Chinese Culture Connection Hosts Virtual Lunar New Year

Screenshot of the Lunar New Year event flyer from the Chinese Culture Connection FaceBook page.

In celebration of the Year of the Tiger, the Chinese Culture Connection (CCC) celebrated Lunar New Year with a virtual event over Zoom with a variety of performances and acts to ring in the new year. Prior to the pandemic, the CCC would showcase their performances at Malden High School in the Jenkins auditorium. However, because of restrictions the organization decided to display their event virtually where attendees could RSVP. 

Mei Hung, the Executive Director of CCC, explained that there were several setbacks and challenges in midst of the pandemic as the organization had to be creative and think outside the box.

Hung emphasized how there was tremendous time pressure, as well as having to make many changes in order to prepare the celebration. “Having an online event meant we would not provide a stage… so many performers could not participate [which] meant that all the performances would have to be pre-recorded and edited,” she said. As a result, not all of the performers had the space to perform or the technical skills needed to produce the recording in a timely manner.

Urban Media Arts (UMA) was able to support the CCC’s efforts by offering their equipment and helping to record some of the performances at the J Malden Center. Hung noted that in the virtual world, it takes much more preparation as it required the CCC more than a month of intense production labor during the last two weeks of the event as “we had to hold many rehearsals to make sure that we ironed out the many technical issues and avoid glitches.” 

With the CCC having more than a decade of experience in hosting this annual event, Hung stated that “we have attracted many friends and performing groups who appreciated the opportunity to participate and share their cultural heritage and talents with our audience.” And although many recurring performers could not join them this year, there were still benefits to the virtual format. “[It] enabled us to invite performers from China, this would not have been possible if the event was in person.”

During the event, there were various acts of singing and dancing from performers coming from the organization and all across Malden. Hung especially highlighted ZiDe Qin She, a traditional Chinese musical group.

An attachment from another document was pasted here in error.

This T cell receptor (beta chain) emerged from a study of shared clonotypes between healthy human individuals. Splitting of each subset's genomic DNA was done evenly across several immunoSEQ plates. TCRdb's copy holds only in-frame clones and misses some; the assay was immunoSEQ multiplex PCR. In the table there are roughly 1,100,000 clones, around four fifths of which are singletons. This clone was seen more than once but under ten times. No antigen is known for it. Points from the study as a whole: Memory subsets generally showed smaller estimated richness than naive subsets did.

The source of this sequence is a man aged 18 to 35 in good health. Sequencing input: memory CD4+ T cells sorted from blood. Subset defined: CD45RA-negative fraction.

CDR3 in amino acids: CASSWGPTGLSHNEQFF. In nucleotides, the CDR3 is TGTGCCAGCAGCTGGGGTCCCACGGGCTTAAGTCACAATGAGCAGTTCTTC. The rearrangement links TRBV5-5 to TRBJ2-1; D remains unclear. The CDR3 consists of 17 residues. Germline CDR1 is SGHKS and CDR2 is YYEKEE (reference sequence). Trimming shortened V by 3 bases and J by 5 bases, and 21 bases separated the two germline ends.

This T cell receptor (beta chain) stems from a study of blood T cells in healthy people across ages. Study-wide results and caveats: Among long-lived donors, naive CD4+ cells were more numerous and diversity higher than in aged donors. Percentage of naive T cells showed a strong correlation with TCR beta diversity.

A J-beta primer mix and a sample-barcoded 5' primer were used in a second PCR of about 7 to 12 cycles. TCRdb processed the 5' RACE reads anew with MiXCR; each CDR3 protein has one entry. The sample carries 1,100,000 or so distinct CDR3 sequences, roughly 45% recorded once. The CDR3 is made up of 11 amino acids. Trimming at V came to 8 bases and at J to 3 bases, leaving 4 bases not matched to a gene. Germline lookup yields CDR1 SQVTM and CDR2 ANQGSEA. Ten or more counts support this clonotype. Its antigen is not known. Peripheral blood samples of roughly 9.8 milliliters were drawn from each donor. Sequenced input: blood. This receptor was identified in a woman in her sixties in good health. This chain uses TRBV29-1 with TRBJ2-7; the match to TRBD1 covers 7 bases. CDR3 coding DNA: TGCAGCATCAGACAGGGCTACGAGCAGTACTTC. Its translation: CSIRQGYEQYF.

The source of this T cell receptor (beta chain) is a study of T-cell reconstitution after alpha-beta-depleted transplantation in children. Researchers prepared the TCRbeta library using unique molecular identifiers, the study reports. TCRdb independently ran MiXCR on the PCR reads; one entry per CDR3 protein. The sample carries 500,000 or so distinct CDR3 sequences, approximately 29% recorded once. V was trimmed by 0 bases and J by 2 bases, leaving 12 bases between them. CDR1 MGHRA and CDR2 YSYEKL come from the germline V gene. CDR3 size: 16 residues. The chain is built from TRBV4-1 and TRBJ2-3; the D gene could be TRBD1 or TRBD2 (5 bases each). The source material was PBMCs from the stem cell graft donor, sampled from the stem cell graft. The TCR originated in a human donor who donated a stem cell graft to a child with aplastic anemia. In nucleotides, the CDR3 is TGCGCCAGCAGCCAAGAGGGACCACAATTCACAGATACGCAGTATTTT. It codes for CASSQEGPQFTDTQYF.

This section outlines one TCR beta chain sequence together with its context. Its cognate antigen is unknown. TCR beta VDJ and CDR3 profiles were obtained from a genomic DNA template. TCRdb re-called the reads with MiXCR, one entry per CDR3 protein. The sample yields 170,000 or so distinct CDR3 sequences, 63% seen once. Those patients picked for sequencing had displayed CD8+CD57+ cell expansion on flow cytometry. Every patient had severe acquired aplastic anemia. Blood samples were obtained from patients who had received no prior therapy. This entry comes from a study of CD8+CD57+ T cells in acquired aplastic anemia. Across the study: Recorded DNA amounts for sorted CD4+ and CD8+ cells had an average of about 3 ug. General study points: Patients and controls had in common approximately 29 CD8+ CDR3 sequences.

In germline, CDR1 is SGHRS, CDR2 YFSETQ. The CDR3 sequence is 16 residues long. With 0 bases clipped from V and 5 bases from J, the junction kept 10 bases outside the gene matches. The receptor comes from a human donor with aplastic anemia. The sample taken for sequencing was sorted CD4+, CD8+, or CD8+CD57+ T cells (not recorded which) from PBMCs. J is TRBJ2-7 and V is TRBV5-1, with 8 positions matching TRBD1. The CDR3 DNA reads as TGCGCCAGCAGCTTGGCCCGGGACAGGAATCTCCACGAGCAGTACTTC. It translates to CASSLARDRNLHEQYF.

She went on to say how the whole performance introduced not only the unique characteristics of each musical instrument, but also “set the time in the Song dynasty with the performers’ costumes and coupled with their highly creative interpretation and versatile video technique.” The performance was able to establish a fantasy-like visual effect through its performers. “It gave an outlandish and a sense of a surreal experience for the audience.” 

Screenshot of the Lunar New Year event flyer from the Chinese Culture Connection FaceBook page.

In addition, each year the CCC collaborates with the U.S Postal Service to unveil a limited edition Lunar New Year stamp for the Year of the Tiger, with this year being the seventh year. 

“It is essential for our Asian immigrant community to retain their cultural heritage and feel a sense of pride, while acculturating into the mainstream American culture,” Hung emphasized. Observing this annual Lunar New Year celebration is “symbolic of embracing their traditional heritage” because it “helps our American-born youth with Asian heritage to preserve and develop a positive bi-cultural identity.” 

“We want our youth to feel proud of who they are and leverage their bi-cultural persona as an asset to maximize their potential,” Hung said. 

Junior Henry Zhao, who celebrates Lunar New Year annually with his family, stated that the holiday allows for families to “spend time with your family and to welcome yourselves into the new year with good fortune, happiness and love.”

As an immigrant, Hung believes that the celebration served many functions. She added that as human beings, “we have more in common than our differences… but we also have unique aspects of our very own culture.” She elaborated that “the differences are often very small, yet they can set us apart…I hope through the sharing of this event, we educate, enrich and inspire each other.”

Adding on to that thought, senior Katrina Chang who volunteered for the CCC, explained that through this event, the organization “makes us feel connected with the country of origin, despite being Asian American.” She added that it strengthens the “bond between Asian Americans and allows us to expand more on Chinese culture to others” who are not well-versed in it.

Hung expressed that the mission of the CCC is to “promote intercultural harmony, strengthen the diverse community and build a bridge between the Chinese and American citizens and people from around the world within our reach.” 

“Our goal is to help our Asian immigrant community feel a sense of belonging, while connecting to their American neighbors and friends,” Hung said. Moreover, it is to have a cultural center that enables people of  “all ethnicities to congregate, share dialogue, exchange ideas, share and learn from one another to celebrate diversity for the benefit of all.”

Related Posts